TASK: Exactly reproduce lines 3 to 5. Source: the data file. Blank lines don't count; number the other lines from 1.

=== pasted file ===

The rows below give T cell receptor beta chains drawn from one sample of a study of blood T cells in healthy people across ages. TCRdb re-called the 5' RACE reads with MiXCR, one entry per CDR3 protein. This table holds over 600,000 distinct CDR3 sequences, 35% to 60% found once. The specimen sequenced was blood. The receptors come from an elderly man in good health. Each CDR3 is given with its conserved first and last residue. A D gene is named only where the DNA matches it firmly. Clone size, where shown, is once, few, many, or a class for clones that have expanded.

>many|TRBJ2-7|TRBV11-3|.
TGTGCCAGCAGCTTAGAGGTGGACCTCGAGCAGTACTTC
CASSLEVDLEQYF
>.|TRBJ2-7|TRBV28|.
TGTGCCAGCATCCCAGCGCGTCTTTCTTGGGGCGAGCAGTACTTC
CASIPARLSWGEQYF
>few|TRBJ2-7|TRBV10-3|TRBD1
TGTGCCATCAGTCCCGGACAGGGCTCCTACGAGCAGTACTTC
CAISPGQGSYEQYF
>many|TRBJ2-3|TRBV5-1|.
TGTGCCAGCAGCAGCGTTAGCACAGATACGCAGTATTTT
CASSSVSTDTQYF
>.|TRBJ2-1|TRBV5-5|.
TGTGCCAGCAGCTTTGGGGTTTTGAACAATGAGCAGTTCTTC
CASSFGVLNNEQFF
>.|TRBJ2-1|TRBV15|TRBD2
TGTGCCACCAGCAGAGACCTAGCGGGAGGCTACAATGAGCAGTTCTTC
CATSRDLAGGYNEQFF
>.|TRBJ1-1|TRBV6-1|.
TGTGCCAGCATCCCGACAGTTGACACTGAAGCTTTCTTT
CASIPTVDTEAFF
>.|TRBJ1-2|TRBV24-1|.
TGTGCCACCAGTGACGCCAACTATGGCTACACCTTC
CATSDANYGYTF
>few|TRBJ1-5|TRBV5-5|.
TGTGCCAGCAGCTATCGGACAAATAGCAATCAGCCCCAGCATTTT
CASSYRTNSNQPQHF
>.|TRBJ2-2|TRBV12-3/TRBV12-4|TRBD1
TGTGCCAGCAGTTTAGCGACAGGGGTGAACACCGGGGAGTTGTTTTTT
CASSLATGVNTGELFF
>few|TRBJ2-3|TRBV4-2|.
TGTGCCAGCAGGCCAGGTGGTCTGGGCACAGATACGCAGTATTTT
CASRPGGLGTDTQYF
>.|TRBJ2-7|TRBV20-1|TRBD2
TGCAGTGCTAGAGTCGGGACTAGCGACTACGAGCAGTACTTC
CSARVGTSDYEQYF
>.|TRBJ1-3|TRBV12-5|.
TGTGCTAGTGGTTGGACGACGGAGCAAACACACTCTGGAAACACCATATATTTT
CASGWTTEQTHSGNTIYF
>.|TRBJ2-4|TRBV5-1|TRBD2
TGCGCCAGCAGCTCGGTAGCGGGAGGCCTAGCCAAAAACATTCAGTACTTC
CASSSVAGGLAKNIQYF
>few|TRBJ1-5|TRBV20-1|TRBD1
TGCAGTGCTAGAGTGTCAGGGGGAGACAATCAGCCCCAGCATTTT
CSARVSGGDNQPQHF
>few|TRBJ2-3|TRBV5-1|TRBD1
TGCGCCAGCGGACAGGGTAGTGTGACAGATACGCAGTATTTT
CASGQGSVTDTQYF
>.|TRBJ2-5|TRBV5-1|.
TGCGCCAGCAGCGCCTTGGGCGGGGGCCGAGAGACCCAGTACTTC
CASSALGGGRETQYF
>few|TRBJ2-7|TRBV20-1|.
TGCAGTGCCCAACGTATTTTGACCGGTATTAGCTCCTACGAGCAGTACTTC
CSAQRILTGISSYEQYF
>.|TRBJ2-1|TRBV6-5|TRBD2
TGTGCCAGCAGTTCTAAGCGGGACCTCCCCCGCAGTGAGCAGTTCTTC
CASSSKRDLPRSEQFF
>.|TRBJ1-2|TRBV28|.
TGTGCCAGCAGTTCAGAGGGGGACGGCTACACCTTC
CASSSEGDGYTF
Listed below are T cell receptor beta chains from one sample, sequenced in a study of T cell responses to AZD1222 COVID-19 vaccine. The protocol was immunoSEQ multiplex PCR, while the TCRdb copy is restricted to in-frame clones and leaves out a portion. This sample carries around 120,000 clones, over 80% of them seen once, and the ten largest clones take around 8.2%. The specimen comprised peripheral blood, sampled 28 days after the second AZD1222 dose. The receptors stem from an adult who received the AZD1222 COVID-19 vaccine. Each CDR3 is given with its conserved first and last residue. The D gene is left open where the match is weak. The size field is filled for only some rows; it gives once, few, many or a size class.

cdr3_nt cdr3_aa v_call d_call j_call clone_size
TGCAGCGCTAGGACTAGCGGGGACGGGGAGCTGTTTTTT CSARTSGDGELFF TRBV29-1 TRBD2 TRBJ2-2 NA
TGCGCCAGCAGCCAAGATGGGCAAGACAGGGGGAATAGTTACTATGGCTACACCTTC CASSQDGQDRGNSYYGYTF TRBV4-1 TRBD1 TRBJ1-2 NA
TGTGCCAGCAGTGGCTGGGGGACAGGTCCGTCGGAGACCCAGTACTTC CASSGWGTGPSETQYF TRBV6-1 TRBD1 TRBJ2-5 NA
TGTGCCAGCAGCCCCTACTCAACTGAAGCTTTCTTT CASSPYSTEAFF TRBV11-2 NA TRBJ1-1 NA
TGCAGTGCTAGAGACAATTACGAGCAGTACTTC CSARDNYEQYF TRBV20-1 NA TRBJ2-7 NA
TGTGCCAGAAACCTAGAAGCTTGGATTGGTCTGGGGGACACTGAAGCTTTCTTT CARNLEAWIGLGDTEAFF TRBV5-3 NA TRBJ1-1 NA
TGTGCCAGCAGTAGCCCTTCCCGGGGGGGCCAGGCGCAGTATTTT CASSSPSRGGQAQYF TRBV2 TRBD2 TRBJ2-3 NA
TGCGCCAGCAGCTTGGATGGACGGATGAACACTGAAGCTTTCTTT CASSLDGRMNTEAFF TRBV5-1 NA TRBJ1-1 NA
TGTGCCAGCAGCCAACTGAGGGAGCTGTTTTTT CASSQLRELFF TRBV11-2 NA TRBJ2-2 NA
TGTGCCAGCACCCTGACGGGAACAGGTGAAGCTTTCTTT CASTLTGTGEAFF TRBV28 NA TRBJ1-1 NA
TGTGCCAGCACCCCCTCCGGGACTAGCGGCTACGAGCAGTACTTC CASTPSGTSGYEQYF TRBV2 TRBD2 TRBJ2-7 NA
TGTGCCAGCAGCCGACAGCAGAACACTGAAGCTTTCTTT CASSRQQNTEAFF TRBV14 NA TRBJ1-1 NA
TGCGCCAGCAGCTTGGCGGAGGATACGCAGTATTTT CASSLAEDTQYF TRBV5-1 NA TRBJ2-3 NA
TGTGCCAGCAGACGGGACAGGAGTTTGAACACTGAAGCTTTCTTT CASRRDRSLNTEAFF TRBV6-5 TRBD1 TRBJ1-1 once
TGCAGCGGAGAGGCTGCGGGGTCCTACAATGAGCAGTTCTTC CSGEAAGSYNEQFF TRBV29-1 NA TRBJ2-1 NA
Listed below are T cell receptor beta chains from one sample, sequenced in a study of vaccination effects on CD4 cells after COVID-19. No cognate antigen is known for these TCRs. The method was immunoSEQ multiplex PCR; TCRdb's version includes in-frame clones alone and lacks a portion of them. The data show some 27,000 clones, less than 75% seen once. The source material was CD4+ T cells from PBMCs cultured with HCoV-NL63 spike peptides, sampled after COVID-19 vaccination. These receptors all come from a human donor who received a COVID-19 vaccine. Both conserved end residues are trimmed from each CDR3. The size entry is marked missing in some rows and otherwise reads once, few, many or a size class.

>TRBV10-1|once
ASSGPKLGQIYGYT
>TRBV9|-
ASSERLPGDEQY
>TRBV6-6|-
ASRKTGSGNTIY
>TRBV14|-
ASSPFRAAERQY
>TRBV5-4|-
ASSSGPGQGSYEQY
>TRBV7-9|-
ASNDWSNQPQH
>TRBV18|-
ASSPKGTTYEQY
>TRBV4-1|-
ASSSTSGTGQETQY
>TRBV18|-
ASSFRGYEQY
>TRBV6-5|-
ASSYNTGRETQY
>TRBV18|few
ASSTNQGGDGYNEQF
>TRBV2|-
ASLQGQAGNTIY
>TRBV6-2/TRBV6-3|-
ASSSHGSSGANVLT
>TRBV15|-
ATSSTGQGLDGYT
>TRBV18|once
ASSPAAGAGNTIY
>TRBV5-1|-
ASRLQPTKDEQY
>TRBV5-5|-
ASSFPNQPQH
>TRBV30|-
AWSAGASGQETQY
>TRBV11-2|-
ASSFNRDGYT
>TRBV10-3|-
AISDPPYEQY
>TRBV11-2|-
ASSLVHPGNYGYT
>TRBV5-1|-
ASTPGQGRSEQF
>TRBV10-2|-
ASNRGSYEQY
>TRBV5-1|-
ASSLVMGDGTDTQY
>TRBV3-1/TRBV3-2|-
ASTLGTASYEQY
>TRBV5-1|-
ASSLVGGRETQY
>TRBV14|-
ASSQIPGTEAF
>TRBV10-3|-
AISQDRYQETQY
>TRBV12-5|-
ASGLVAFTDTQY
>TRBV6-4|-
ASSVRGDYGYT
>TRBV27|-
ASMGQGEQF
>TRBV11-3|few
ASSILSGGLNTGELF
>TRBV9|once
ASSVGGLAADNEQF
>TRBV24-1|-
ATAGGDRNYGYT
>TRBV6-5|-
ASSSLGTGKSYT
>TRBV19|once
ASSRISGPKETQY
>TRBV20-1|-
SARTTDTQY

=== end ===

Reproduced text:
TGTGCCAGCAGCTTAGAGGTGGACCTCGAGCAGTACTTC
CASSLEVDLEQYF
>.|TRBJ2-7|TRBV28|.